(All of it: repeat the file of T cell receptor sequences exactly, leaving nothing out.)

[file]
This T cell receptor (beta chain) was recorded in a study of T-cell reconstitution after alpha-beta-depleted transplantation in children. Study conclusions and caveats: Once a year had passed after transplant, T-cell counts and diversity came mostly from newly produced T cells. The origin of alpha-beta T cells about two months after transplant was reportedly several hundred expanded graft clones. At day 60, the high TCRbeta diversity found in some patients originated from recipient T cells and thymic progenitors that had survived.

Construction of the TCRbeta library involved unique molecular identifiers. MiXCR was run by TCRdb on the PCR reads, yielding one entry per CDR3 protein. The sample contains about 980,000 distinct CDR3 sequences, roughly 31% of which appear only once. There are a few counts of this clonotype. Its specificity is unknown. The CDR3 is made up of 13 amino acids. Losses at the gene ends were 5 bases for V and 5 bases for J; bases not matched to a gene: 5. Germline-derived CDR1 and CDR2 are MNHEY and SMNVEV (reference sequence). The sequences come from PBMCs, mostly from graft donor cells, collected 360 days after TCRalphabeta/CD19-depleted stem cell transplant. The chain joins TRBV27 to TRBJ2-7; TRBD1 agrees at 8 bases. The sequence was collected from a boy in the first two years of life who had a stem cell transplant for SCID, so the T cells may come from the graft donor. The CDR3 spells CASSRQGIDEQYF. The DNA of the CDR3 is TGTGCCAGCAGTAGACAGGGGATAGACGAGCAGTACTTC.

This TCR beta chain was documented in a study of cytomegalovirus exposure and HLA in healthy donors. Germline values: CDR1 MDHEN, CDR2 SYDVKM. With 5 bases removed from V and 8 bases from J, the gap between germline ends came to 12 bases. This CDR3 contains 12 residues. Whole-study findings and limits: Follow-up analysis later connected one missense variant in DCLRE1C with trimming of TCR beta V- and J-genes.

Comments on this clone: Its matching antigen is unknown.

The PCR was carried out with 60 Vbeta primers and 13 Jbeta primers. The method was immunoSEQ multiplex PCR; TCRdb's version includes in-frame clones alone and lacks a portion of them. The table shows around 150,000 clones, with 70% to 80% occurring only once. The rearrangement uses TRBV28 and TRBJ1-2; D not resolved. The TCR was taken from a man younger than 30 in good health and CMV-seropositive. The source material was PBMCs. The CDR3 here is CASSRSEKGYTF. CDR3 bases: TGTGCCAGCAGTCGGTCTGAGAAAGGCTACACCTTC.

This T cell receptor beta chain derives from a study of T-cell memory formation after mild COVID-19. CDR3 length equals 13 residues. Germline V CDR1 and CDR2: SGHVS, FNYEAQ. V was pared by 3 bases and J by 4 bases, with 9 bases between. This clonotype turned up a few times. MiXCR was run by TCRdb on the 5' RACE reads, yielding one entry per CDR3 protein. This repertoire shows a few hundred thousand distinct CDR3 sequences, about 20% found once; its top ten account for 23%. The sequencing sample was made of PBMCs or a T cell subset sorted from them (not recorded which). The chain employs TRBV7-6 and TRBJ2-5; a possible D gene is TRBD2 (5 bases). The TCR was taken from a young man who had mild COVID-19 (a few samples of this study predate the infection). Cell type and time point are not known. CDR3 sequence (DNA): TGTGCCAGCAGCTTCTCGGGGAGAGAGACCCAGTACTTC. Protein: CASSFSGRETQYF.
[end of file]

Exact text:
This T cell receptor (beta chain) was recorded in a study of T-cell reconstitution after alpha-beta-depleted transplantation in children. Study conclusions and caveats: Once a year had passed after transplant, T-cell counts and diversity came mostly from newly produced T cells. The origin of alpha-beta T cells about two months after transplant was reportedly several hundred expanded graft clones. At day 60, the high TCRbeta diversity found in some patients originated from recipient T cells and thymic progenitors that had survived.

Construction of the TCRbeta library involved unique molecular identifiers. MiXCR was run by TCRdb on the PCR reads, yielding one entry per CDR3 protein. The sample contains about 980,000 distinct CDR3 sequences, roughly 31% of which appear only once. There are a few counts of this clonotype. Its specificity is unknown. The CDR3 is made up of 13 amino acids. Losses at the gene ends were 5 bases for V and 5 bases for J; bases not matched to a gene: 5. Germline-derived CDR1 and CDR2 are MNHEY and SMNVEV (reference sequence). The sequences come from PBMCs, mostly from graft donor cells, collected 360 days after TCRalphabeta/CD19-depleted stem cell transplant. The chain joins TRBV27 to TRBJ2-7; TRBD1 agrees at 8 bases. The sequence was collected from a boy in the first two years of life who had a stem cell transplant for SCID, so the T cells may come from the graft donor. The CDR3 spells CASSRQGIDEQYF. The DNA of the CDR3 is TGTGCCAGCAGTAGACAGGGGATAGACGAGCAGTACTTC.

This TCR beta chain was documented in a study of cytomegalovirus exposure and HLA in healthy donors. Germline values: CDR1 MDHEN, CDR2 SYDVKM. With 5 bases removed from V and 8 bases from J, the gap between germline ends came to 12 bases. This CDR3 contains 12 residues. Whole-study findings and limits: Follow-up analysis later connected one missense variant in DCLRE1C with trimming of TCR beta V- and J-genes.

Comments on this clone: Its matching antigen is unknown.

The PCR was carried out with 60 Vbeta primers and 13 Jbeta primers. The method was immunoSEQ multiplex PCR; TCRdb's version includes in-frame clones alone and lacks a portion of them. The table shows around 150,000 clones, with 70% to 80% occurring only once. The rearrangement uses TRBV28 and TRBJ1-2; D not resolved. The TCR was taken from a man younger than 30 in good health and CMV-seropositive. The source material was PBMCs. The CDR3 here is CASSRSEKGYTF. CDR3 bases: TGTGCCAGCAGTCGGTCTGAGAAAGGCTACACCTTC.

This T cell receptor beta chain derives from a study of T-cell memory formation after mild COVID-19. CDR3 length equals 13 residues. Germline V CDR1 and CDR2: SGHVS, FNYEAQ. V was pared by 3 bases and J by 4 bases, with 9 bases between. This clonotype turned up a few times. MiXCR was run by TCRdb on the 5' RACE reads, yielding one entry per CDR3 protein. This repertoire shows a few hundred thousand distinct CDR3 sequences, about 20% found once; its top ten account for 23%. The sequencing sample was made of PBMCs or a T cell subset sorted from them (not recorded which). The chain employs TRBV7-6 and TRBJ2-5; a possible D gene is TRBD2 (5 bases). The TCR was taken from a young man who had mild COVID-19 (a few samples of this study predate the infection). Cell type and time point are not known. CDR3 sequence (DNA): TGTGCCAGCAGCTTCTCGGGGAGAGAGACCCAGTACTTC. Protein: CASSFSGRETQYF.